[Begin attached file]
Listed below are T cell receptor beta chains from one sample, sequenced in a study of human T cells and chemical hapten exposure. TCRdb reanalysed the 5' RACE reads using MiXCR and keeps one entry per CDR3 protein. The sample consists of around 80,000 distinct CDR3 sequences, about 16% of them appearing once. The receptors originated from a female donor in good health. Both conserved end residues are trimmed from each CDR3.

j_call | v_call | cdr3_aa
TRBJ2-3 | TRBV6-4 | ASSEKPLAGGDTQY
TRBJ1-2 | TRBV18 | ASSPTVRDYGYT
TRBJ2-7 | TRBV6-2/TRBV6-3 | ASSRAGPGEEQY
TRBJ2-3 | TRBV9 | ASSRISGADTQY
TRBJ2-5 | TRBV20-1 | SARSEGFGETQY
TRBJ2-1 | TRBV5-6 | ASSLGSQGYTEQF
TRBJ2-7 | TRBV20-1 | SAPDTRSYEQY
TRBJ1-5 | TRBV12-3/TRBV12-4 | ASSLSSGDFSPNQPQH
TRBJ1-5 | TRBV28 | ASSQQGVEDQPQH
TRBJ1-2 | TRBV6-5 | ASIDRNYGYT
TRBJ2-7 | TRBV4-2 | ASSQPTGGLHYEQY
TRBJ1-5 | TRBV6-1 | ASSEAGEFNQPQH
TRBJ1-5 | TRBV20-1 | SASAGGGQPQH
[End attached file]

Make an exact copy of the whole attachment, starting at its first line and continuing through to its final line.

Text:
Listed below are T cell receptor beta chains from one sample, sequenced in a study of human T cells and chemical hapten exposure. TCRdb reanalysed the 5' RACE reads using MiXCR and keeps one entry per CDR3 protein. The sample consists of around 80,000 distinct CDR3 sequences, about 16% of them appearing once. The receptors originated from a female donor in good health. Both conserved end residues are trimmed from each CDR3.

j_call | v_call | cdr3_aa
TRBJ2-3 | TRBV6-4 | ASSEKPLAGGDTQY
TRBJ1-2 | TRBV18 | ASSPTVRDYGYT
TRBJ2-7 | TRBV6-2/TRBV6-3 | ASSRAGPGEEQY
TRBJ2-3 | TRBV9 | ASSRISGADTQY
TRBJ2-5 | TRBV20-1 | SARSEGFGETQY
TRBJ2-1 | TRBV5-6 | ASSLGSQGYTEQF
TRBJ2-7 | TRBV20-1 | SAPDTRSYEQY
TRBJ1-5 | TRBV12-3/TRBV12-4 | ASSLSSGDFSPNQPQH
TRBJ1-5 | TRBV28 | ASSQQGVEDQPQH
TRBJ1-2 | TRBV6-5 | ASIDRNYGYT
TRBJ2-7 | TRBV4-2 | ASSQPTGGLHYEQY
TRBJ1-5 | TRBV6-1 | ASSEAGEFNQPQH
TRBJ1-5 | TRBV20-1 | SASAGGGQPQH